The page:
(1) Year-round access for all animals to the outdoors, shade, shelter, exercise areas, fresh air, clean water for drinking, and direct sunlight, suitable to the species, its stage of life, the climate, and the environment: Except, that, animals may be temporarily denied access to the outdoors in accordance with §§205.239(b) and (c). Yards, feeding pads, and feedlots may be used to provide ruminants with access to the outdoors during the non-grazing season and supplemental feeding during the grazing season. Yards, feeding pads, and feedlots shall be large enough to allow all ruminant livestock occupying the yard, feeding pad, or feedlot to feed simultaneously without crowding and without competition for food. Continuous total confinement of any animal indoors is prohibited. Continuous total confinement of ruminants in yards, feeding pads, and feedlots is prohibited.
(2) For all ruminants, management on pasture and daily grazing throughout the grazing season(s) to meet the requirements of §205.237, except as provided for in paragraphs (b), (c), and (d) of this section.
(3) Appropriate clean, dry bedding. When roughages are used as bedding, they shall have been organically produced in accordance with this part by an operation certified under this part, except as provided in §205.236(a)(2)(i), and, if applicable, organically handled by operations certified to the NOP.
(4) Shelter designed to allow for:
(i) Natural maintenance, comfort behaviors, and opportunity to exercise;
(ii) Temperature level, ventilation, and air circulation suitable to the species; and
(iii) Reduction of potential for livestock injury;
(5) The use of yards, feeding pads, feedlots and laneways that shall be well-drained, kept in good condition (including frequent removal of wastes), and managed to prevent runoff of wastes and contaminated waters to adjoining or nearby surface water and across property boundaries.
(b) The producer of an organic livestock operation may provide temporary confinement or shelter for an animal because of:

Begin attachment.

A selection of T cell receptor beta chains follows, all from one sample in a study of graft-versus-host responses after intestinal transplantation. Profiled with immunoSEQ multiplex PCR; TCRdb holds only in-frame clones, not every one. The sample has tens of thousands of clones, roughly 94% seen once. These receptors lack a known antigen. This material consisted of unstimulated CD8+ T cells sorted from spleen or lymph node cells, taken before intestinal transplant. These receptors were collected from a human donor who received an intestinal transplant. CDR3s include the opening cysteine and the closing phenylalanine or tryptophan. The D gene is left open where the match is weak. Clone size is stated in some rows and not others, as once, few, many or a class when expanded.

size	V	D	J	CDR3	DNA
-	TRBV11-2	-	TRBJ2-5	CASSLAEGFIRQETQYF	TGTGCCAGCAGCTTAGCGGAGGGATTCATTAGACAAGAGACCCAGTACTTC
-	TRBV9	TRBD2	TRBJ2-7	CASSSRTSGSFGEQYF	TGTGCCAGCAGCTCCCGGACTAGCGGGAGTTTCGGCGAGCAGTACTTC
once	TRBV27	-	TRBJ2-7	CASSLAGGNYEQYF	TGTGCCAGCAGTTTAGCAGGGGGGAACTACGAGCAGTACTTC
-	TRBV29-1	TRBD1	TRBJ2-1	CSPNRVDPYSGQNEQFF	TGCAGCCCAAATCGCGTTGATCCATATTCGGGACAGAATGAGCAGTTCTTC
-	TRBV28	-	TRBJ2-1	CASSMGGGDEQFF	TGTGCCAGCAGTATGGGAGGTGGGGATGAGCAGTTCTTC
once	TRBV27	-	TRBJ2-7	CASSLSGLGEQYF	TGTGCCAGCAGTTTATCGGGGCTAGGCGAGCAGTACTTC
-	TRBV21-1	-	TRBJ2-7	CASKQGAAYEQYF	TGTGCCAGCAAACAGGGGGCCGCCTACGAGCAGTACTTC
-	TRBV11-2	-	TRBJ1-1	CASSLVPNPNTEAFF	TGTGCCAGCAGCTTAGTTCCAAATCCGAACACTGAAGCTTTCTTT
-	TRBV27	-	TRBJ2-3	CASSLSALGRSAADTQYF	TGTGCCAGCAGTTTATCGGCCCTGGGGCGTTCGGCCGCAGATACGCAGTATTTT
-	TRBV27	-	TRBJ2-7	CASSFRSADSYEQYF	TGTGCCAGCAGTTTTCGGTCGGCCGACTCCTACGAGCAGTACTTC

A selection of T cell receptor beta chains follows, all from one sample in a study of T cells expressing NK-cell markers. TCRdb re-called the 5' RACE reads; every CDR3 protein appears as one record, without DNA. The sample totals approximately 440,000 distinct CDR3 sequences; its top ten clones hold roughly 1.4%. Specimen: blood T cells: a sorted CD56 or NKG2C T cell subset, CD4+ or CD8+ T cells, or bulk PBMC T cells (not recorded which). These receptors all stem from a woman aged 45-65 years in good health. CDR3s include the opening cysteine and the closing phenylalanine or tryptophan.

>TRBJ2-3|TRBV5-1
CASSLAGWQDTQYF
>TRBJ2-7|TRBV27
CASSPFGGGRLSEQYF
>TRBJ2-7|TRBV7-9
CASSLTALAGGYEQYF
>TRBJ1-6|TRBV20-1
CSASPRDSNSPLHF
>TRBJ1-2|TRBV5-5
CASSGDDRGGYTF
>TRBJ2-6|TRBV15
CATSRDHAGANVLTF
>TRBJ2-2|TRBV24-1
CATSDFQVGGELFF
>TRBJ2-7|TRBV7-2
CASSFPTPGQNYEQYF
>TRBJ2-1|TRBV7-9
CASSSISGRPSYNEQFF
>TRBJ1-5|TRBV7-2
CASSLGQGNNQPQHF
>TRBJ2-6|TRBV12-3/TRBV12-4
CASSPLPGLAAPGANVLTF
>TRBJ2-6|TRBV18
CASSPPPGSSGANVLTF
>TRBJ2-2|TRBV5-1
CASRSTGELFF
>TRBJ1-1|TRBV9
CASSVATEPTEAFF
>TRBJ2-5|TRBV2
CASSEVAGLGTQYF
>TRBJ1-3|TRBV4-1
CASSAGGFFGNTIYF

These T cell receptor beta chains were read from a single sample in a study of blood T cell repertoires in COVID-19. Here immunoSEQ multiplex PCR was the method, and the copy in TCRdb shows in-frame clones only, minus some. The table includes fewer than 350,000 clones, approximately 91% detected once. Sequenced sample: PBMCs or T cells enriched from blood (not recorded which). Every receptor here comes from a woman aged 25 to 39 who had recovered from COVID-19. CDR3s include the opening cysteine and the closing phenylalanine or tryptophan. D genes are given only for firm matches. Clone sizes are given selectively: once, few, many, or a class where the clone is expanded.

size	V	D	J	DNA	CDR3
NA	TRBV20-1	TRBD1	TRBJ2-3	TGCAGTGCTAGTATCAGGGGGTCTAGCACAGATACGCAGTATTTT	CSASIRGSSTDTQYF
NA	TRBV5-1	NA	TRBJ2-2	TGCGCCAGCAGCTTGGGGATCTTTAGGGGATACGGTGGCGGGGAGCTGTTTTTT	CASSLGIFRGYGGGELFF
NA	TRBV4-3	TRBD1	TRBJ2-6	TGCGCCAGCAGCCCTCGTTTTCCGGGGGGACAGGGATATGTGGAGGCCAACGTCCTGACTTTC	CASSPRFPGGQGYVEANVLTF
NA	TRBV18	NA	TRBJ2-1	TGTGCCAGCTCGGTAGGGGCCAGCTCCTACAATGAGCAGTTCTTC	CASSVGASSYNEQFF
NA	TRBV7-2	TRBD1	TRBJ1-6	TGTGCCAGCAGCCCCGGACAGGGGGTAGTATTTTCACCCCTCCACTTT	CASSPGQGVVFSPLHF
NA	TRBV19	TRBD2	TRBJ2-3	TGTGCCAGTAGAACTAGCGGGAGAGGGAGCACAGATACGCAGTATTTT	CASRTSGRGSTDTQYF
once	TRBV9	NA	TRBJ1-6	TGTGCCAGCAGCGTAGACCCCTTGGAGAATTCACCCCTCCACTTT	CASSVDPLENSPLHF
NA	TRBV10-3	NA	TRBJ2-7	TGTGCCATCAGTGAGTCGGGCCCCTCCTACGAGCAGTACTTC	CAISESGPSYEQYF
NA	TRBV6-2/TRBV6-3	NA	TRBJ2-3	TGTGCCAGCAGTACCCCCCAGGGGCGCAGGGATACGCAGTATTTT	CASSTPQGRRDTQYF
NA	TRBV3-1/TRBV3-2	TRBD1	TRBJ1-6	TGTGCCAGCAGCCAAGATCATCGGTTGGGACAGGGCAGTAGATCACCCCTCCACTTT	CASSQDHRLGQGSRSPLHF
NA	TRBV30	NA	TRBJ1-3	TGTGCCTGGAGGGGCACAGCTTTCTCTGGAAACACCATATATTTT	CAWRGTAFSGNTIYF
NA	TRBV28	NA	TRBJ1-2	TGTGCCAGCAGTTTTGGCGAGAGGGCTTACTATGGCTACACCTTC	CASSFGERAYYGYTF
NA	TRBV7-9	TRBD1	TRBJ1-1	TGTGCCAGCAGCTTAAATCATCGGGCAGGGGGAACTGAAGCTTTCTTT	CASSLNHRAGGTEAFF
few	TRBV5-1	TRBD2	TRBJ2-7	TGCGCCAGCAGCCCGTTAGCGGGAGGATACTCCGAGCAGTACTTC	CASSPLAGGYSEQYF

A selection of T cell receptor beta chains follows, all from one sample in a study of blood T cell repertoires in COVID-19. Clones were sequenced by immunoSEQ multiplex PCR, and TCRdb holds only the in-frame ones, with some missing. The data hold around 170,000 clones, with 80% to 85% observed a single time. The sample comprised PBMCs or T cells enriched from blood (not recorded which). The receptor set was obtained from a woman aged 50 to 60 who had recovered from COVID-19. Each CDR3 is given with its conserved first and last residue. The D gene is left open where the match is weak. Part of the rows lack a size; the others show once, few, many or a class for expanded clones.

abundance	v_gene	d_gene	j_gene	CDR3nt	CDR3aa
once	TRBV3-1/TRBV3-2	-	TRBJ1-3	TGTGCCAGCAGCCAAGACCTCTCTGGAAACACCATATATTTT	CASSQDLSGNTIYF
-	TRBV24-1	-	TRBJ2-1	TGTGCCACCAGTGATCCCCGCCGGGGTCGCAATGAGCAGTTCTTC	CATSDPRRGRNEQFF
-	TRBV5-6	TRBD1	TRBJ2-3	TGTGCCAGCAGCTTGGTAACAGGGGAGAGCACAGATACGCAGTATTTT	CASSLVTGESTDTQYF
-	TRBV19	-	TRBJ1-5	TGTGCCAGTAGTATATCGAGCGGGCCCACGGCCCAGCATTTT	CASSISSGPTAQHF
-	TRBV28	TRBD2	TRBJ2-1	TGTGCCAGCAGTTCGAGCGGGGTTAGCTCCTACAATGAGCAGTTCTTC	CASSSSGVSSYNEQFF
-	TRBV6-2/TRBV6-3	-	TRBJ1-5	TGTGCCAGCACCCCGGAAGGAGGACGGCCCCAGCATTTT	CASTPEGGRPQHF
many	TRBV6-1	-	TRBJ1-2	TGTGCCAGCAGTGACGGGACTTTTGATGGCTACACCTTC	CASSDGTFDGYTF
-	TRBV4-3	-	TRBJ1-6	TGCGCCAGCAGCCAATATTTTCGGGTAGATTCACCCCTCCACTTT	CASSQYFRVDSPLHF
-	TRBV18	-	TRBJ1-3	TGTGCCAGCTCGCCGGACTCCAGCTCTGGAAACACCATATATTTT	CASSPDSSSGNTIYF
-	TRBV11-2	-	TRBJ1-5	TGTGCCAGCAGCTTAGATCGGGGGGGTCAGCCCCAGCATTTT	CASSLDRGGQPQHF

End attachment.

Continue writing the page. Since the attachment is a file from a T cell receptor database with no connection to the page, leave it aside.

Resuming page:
(1) Inclement weather;
(2) The animal’s stage of life: Except, that lactation is not a stage of life that would exempt ruminants from any of the mandates set forth in this regulation;
(3) Conditions under which the health, safety, or well-being of the animal could be jeopardized;
(4) Risk to soil or water quality;
(5) Preventive healthcare procedures or for the treatment of illness or injury (neither the various life stages nor lactation is an illness or injury);
(6) Sorting or shipping animals and livestock sales: Provided, that, the animals shall be maintained under continuous organic management, including organic feed, throughout the extent of their allowed confinement;
(7) Breeding: Except, that, bred animals shall not be denied access to the outdoors and, once bred, ruminants shall not be denied access to pasture during the grazing season; or
(8) 4–H, Future Farmers of America and other youth projects, for no more than one week prior to a fair or other demonstration, through the event and up to 24 hours after the animals have arrived home at the conclusion of the event. These animals must have been maintained under continuous organic management, including organic feed, during the extent of their allowed confinement for the event.